Most state agencies will report that wolves have been absent from Colorado for over 120 years (1896).  Actually lately they are reporting no dens, or packs versus no wolves.  The Estes Park News explains why.  Despite the fact that wolves are still protected under the Endangered Species Act in Colorado,   several have been killed in the last 12 years in the state.  The first one was in 2004 in Idaho Springs on I70.  In 2007 video captured on in the northern part of the state.  In 2009 a radio collared wolf was found dead in Rifle, CO and in April 2015 a trail cam captured a photo of one.  In April 2015 a third wolf was killed, this time by a hunter who though it was a coyote.  Shades of the Grand Canyon wolf that was killed in Utah because the hunter thought it was a coyote.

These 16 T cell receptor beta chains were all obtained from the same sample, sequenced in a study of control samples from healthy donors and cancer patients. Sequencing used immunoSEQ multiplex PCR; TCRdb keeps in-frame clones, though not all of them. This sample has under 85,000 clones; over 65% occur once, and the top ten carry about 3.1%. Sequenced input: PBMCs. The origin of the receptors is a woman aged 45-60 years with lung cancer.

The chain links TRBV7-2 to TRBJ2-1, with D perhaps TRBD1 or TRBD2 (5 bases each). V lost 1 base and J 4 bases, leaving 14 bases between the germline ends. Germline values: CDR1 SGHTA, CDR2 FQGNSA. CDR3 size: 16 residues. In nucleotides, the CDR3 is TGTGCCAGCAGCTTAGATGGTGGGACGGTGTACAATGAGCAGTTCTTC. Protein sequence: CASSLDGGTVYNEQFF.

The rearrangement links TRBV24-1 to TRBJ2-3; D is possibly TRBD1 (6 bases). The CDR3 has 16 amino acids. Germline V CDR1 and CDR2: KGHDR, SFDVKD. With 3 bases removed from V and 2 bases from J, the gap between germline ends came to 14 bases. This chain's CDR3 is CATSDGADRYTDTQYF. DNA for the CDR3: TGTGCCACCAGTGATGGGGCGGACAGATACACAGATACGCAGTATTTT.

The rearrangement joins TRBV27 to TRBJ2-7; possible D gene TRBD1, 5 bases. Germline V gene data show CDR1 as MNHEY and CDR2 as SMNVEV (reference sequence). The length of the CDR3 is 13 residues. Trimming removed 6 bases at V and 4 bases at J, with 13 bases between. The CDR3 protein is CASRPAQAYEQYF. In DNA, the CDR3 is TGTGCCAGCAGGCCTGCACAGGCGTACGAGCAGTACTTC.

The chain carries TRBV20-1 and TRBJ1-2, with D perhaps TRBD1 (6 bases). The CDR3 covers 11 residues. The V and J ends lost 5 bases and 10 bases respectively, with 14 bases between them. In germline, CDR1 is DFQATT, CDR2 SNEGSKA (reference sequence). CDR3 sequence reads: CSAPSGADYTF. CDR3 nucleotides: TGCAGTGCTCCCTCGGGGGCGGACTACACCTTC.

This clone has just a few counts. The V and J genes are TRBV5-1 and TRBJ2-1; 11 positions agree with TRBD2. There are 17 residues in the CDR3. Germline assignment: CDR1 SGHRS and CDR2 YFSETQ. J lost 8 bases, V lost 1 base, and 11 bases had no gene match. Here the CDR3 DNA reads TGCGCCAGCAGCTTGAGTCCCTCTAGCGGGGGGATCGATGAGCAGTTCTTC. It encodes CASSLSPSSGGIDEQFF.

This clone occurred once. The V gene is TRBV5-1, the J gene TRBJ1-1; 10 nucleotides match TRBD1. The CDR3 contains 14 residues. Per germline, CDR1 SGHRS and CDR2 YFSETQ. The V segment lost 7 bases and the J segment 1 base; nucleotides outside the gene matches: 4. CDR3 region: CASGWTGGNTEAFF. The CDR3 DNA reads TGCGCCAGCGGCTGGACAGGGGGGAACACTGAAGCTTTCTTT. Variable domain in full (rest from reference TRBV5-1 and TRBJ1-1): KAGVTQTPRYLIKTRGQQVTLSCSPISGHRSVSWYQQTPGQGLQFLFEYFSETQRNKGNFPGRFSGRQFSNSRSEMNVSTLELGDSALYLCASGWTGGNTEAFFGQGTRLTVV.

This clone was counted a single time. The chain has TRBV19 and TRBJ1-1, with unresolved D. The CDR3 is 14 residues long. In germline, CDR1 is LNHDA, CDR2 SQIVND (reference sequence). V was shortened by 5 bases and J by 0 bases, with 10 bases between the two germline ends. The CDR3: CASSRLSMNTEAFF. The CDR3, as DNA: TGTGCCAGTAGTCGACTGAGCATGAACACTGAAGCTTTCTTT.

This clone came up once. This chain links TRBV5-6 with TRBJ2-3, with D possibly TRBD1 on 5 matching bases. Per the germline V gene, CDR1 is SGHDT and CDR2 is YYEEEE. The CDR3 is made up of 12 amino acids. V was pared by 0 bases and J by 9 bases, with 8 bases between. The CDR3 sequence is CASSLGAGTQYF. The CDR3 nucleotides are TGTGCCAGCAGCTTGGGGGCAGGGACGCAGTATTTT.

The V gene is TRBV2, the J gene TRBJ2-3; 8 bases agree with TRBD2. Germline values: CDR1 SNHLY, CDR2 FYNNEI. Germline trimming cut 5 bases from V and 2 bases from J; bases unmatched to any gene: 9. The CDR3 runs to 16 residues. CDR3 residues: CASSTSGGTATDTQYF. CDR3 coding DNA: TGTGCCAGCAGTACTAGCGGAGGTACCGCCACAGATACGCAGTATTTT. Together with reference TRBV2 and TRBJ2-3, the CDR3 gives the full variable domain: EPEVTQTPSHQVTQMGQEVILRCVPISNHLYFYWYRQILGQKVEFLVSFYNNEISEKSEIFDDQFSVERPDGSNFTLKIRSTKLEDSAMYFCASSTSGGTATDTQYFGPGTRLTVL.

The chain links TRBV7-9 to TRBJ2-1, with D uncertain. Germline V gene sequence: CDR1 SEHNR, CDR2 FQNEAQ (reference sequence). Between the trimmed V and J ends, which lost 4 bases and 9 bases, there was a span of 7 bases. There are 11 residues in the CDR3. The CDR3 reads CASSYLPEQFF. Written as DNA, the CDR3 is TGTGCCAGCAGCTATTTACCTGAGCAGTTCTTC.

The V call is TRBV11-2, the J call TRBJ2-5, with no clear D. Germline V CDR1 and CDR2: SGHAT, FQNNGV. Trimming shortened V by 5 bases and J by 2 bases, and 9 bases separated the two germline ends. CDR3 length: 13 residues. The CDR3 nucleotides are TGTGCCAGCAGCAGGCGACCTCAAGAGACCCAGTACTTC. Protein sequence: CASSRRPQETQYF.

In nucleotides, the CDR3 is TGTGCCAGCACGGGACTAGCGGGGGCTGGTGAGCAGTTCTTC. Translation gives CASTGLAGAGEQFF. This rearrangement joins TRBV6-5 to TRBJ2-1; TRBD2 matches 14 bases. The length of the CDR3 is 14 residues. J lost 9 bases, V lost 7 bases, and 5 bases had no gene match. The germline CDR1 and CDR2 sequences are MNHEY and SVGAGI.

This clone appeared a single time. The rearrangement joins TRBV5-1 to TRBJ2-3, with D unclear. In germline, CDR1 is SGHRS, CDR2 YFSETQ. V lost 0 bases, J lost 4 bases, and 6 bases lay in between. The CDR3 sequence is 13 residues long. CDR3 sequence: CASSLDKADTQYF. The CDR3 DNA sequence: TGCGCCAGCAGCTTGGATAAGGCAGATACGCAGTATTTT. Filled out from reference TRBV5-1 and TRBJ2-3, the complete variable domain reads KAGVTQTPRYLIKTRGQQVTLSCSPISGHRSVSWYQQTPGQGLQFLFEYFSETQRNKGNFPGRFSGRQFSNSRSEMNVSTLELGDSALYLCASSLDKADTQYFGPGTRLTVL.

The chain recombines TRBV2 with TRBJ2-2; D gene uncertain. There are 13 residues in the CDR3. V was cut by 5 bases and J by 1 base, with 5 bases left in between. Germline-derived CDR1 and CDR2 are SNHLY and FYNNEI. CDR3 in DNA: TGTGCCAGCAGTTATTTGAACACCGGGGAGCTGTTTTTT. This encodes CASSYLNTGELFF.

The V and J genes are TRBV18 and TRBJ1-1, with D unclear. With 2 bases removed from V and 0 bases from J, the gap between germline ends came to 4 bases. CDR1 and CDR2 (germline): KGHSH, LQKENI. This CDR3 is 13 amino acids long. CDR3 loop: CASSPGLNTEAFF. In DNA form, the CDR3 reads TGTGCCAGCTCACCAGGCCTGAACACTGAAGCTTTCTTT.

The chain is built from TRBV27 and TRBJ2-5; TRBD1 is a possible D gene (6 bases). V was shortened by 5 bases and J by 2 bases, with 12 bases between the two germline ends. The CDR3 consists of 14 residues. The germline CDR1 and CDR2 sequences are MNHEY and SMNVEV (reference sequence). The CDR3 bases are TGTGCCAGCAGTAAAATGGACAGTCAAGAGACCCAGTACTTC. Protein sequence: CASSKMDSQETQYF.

So that’s 5 wolves, 3 of which were dead.  It seems incursion are coming in from Wyoming, but not yet established.  The state is making preparations to deal with returning wolf populations.  But while the news may be good for the ecosystem, the biggest barrier to wildlife enthusiasts seeing one may be hunters and ranchers, just like Wyoming.  So I have a couple thoughts – a wolf is a lot bigger than a coyote.  Think German shepard versus 20 lb beagle.  Surely hunters should be able to tell the difference.  If not, do we want them out there with a gun hunting?  Next if there are radio collars, it suggests that the animal is being tracked.  Not too many coyotes are being tracked.  So let’s assume all collared creatures are off limits to anyone hunting.  Maybe then we will be able to see a wolf in Colorado one day.  Wouldn’t that be exciting?